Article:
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One could argue we made better ways to play MP3s on our computers.

But nothing has come anywhere close to improving or replacing Milkdrop

I would argue that WinAmp and XMMS where the last good audio players. Why is it that modern music players think that the need to do library management, why are they fullscreen applications?

We need to start maintaining winamp and the clones again.

For pure mp3 playing, foobar2000 is like winamp except still getting updated, with less ugly (more OS-conforming) UI. For even more simplicity, there's no reason you should need a separate app for mp3s and movies, and mpc-hc is the best no-nonsense media player.

I think there is a reason to keep audio and video playback separate, because you approach them differently.

When you are watching video, it's usually where your attention goes, whereas listening to audio is something done "in the background", while your attention is elsewhere (reading, writing, playing a game, or even cleaning the house).

Therefore to me it is obvious that an audio playing application should behave like a good butler - readily available when you need to e.g. change the playlist, but invisible otherwise - and I would compare a video playing application to a live entertainer.

A video playing application should of course also get out of your way so you can focus on the actual video, but there is a subtle difference nevertheless.

The author of foobar2000 even made another music player that is much simpler, great for people like mrweasel, I think: https://perkele.cc/software/boom

In my opinion, it is the best audio player and available for almost any system. Can do things you would assume are basic features, but most players fail to implement. Like mirroring stereo sound through all you other speakers you might have.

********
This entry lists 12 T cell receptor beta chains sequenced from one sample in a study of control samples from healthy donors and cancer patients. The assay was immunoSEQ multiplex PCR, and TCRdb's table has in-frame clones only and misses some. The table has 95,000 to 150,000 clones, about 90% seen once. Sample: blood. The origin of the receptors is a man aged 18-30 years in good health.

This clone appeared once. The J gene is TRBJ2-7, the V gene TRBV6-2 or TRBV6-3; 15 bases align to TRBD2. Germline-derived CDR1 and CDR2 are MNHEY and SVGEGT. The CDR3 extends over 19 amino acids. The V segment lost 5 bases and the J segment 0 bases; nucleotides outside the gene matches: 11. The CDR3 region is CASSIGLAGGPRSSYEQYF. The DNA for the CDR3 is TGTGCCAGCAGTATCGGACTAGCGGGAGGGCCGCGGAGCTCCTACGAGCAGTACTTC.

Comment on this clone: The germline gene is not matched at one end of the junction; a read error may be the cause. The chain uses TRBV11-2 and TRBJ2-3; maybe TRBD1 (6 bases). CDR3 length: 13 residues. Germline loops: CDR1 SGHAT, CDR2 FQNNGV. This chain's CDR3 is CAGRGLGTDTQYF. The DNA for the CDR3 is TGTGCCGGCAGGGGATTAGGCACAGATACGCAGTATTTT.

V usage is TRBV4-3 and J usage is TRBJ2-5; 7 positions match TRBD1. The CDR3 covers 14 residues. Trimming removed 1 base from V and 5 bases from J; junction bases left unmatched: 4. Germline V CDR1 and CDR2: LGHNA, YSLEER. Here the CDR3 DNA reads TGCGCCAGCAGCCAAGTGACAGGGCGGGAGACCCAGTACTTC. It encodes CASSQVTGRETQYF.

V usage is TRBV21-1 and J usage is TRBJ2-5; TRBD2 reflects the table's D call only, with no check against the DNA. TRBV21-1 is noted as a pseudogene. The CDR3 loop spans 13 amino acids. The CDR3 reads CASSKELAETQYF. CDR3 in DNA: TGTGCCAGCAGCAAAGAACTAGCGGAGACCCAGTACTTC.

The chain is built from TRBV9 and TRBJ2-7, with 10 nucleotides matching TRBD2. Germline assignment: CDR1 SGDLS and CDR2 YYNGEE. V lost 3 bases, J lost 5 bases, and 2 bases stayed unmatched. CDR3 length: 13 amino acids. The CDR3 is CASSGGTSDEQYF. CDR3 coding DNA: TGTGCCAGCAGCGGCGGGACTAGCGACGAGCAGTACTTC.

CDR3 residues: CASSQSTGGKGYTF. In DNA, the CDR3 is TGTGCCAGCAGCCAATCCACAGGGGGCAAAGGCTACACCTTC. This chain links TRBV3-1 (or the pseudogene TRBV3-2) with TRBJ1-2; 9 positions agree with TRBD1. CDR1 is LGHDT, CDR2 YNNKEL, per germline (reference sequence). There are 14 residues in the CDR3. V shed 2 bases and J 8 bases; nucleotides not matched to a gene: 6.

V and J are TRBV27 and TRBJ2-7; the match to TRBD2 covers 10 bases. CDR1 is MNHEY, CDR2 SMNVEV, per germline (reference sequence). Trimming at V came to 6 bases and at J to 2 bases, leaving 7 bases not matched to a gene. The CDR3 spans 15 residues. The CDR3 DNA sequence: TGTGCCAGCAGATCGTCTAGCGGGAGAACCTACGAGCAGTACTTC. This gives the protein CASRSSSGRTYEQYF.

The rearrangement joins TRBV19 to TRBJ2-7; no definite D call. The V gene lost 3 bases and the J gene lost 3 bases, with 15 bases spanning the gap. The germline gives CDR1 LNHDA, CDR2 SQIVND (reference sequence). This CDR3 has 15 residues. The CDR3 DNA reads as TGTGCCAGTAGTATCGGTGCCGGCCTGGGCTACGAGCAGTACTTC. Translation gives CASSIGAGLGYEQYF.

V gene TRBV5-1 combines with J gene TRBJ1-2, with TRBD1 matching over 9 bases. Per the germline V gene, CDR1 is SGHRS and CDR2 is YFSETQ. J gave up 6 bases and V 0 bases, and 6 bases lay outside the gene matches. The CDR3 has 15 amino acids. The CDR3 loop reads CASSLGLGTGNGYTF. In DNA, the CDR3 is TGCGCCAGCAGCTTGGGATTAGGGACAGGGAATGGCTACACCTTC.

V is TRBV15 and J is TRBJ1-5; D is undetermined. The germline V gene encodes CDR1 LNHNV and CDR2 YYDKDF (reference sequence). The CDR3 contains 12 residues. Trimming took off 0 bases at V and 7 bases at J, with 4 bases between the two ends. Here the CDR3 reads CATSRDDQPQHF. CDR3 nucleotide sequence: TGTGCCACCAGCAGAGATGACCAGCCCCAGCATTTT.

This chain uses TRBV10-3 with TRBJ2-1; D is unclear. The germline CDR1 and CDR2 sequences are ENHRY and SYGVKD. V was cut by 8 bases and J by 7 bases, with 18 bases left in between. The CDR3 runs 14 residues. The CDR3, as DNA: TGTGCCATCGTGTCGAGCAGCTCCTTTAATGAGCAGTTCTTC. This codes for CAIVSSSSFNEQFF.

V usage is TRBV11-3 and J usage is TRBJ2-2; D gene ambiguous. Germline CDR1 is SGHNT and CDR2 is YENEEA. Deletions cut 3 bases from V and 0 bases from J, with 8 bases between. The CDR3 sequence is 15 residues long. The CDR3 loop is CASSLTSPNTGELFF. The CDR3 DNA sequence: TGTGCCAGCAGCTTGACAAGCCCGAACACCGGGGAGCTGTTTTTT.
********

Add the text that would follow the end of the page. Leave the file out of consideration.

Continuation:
Audacious is a maintained descendent of XMMS that doesn't really have a library.

Also, foobar2000 is very well maintained, and implying it's not a good audio player is simply sacrilege!

I don't mind having library management, and I would love to have a Linux clone of foobar2000. Nothing else has its tag management and search/sort capabilities.

I put lots of custom tags in all of the tracks I've ripped, downloaded, or recorded live, and I have yet to come across a Linux music player that allows me to search them or sort by them.

Clementine comes close, but not quite close enough. Maybe I need to get some Copious Free Time and rip into its sources.

If you are interested in foobar-like players for Linux, DeaDBeeF may be worth looking into.

foobar works pretty well in wine

I hope it works better than the last time I tried it. I found it didn't work well for me, but that was some years ago.

It basically works perfectly for me, though it can take a bit of setting up. The only downside I'd say is that drag and drop from outside foobar is a bit wonky, you can't always drag and drop from a native file manager (though it always works if you drop onto the status bar instead of the playlist). You can also bypass the wine audio stack: https://www.head-fi.org/threads/foobar2000-on-linux-how-to-b...

I use VLC as an audio player for this exact use case.

VLC doesn't do gapless, so it rather sucks for album listening.

Winamp does library management...

That was a late (and welcome) addition that's still optional - you can use Winamp 5.x in classic mini-player mode, with nothing but the queue and playback controls, using your file system to manage what you're playing. I don't, apart from ephemeral files, but apparently it's a thing people like.

Did we? Winamp lost the audio player wars to iTunes because it was the only way to sync music to iPods. But iTunes was a bloated mess, always had to run on startup and had the iTunes Store jammed into it as well.

As a result of this comment I finally jumped through the necessary hoops to get MilkDrop working with foobar2000 - seeing it running at 1080p/60fps feels like I've just arrived in the future.

100% agree. Milkdrop visualisations were awesome. There are some replacements available (you can check out Plane 9), however, I find them nowhere close to good old Milkdrop.

Or maybe it's just nostalgia?

Milkdrop lives on in ProjectM, the community maintained open source fork of the final milkdrop source release:

- https://github.com/projectM-visualizer/projectM

There's even pulseaudio/JACK versions of projectM that allow you to pipe any audio source into projectM to visualize. Enjoy!

I always find projectM looks nowhere near as cool as milkdrop even on the same presets, but I’m not sure why..

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